new! Java Authentication Service Provider Interface for Containers JSR 196
new! [JavaSE] JAXP 1.3 JSR 206
new! [JavaSE] JDBC 4.0 JSR 221
new! [JavaSE] JMX 2.0 JSR 255

Nothing special to mention here.

Java EE 6 Certified Application Server

Please feel free to correct me or provide additional information.

Web Services – Web Services Tutorials

Posted: January 12, 2012 in Random Posts
Tags: , , , , , , , , , , , , , , , , , , , , , , , , , , , , , , , , , , , , , , , , , , , , , , , , , , , , , , , , , , , , , , , , , , , , , , , , , , , , , , , , , , , , , , , , , , , , , , , , , , , , , , , , , , , , , , , , , , , , , , , , , , , , , , , , , , , , , , , , , , , , , , , , , , , , , , , , , , , , , , , , , , , , ,

In this section of the Web Services tutorial you will be familiarized with the Web Services.

Introduction

The next generation of distributed computing has arrived. A Web service is a unit of managed code that can be remotely invoked using HTTP, that is, it can be activated using HTTP requests.

Historically speaking, remote access to binary units required platform-specific and sometimes language-specific protocols. For example, DCOM clients access remote COM types using tightly coupled RPC calls. CORBA requires the use of tightly coupled protocol referred to as Internet Inter-ORB Protocol (IIOP), to activate remote types. Enterprise JavaBeans (EJBs) requires a Remote Method Invocation (RMI) Protocol and by and large a specific language (Java). Thus each of these remote invocation architectures needs proprietary protocols, which typically require a tight connection to the remote source.

One can access Web services using nothing but HTTP. Of all the protocols in existence today, HTTP is the one specific wire protocol that all platforms tend to agree on. Thus , using Web services, a Web service developer can use any language he wish and a Web service consumer can use standard HTTP to invoke methods a Web service provides. The bottom line is that we have true language and platform integration . Simple Object Access Protocol (SOAP) and XML are also two key pieces of the Web services architecture.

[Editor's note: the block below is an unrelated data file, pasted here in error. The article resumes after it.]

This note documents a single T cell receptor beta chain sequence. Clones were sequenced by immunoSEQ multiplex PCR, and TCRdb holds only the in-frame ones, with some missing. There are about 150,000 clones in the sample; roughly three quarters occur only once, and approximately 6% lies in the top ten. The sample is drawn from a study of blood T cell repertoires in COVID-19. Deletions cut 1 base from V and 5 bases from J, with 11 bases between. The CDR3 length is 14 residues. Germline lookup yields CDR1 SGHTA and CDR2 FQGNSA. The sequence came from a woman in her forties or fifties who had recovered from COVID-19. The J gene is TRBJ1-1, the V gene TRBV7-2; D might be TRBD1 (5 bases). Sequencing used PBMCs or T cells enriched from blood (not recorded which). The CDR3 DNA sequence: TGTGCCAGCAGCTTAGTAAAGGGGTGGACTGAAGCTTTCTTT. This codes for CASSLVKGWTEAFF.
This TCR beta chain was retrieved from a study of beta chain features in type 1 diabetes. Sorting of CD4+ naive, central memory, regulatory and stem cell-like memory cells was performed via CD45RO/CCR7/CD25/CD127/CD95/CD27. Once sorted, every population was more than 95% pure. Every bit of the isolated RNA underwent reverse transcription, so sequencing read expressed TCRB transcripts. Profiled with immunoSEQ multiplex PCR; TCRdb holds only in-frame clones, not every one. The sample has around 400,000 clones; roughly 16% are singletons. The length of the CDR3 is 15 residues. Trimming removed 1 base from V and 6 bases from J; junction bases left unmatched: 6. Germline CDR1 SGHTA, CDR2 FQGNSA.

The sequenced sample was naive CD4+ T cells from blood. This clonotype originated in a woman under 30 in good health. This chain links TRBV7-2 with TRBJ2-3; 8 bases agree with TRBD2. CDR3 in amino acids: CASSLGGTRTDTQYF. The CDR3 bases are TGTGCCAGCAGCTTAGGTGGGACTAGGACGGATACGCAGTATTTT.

What is a Web Service

Web services constitute a distributed computer architecture made up of many different computers trying to communicate over the network to form one system. They consist of a set of standards that allow developers to implement distributed applications – using radically different tools provided by many different vendors – to create applications that use a combination of software modules called from systems in disparate departments or from other companies.

A Web service contains some number of classes, interfaces, enumerations and structures that provide black box functionality to remote clients. Web services typically define business objects that execute a unit of work (e.g., perform a calculation, read a data source, etc.) for the consumer and wait for the next request. Web service consumer does not necessarily need to be a browser-based client. Console-baed and Windows Forms-based clients can consume a Web service. In each case, the client indirectly interacts with the Web service through an intervening proxy. The proxy looks and feels like the real remote type and exposes the same set of methods. Under the hood, the proxy code really forwards the request to the Web service using standard HTTP or optionally SOAP messages.

Web Service Standards

Web services are registered and announced using the following services and protocols. Many of these and other standards are being worked out by the UDDI project, a group of industry leaders that is spearheading the early creation and design efforts.

Universal Description, Discovery, and Integration (UDDI) is a protocol for describing available Web services components. This standard allows businesses to register with an Internet directory that will help them advertise their services, so companies can find one another and conduct transactions over the Web. This registration and lookup task is done using XML and HTTP(S)-based mechanisms.

Simple Object Access Protocol (SOAP) is a protocol for initiating conversations with a UDDI Service. SOAP makes object access simple by allowing applications to invoke object methods or functions, residing on remote servers. A SOAP application creates a request block in XML, supplying the data needed by the remote method as well as the location of the remote object itself.

Web Service Description Language (WSDL), the proposed standard for how a Web service is described, is an XML-based service IDL (Interface Definitition Language) that defines the service interface and its implementation characteristics. WSDL is referenced by UDDI entries and describes the SOAP messages that define a particular Web service.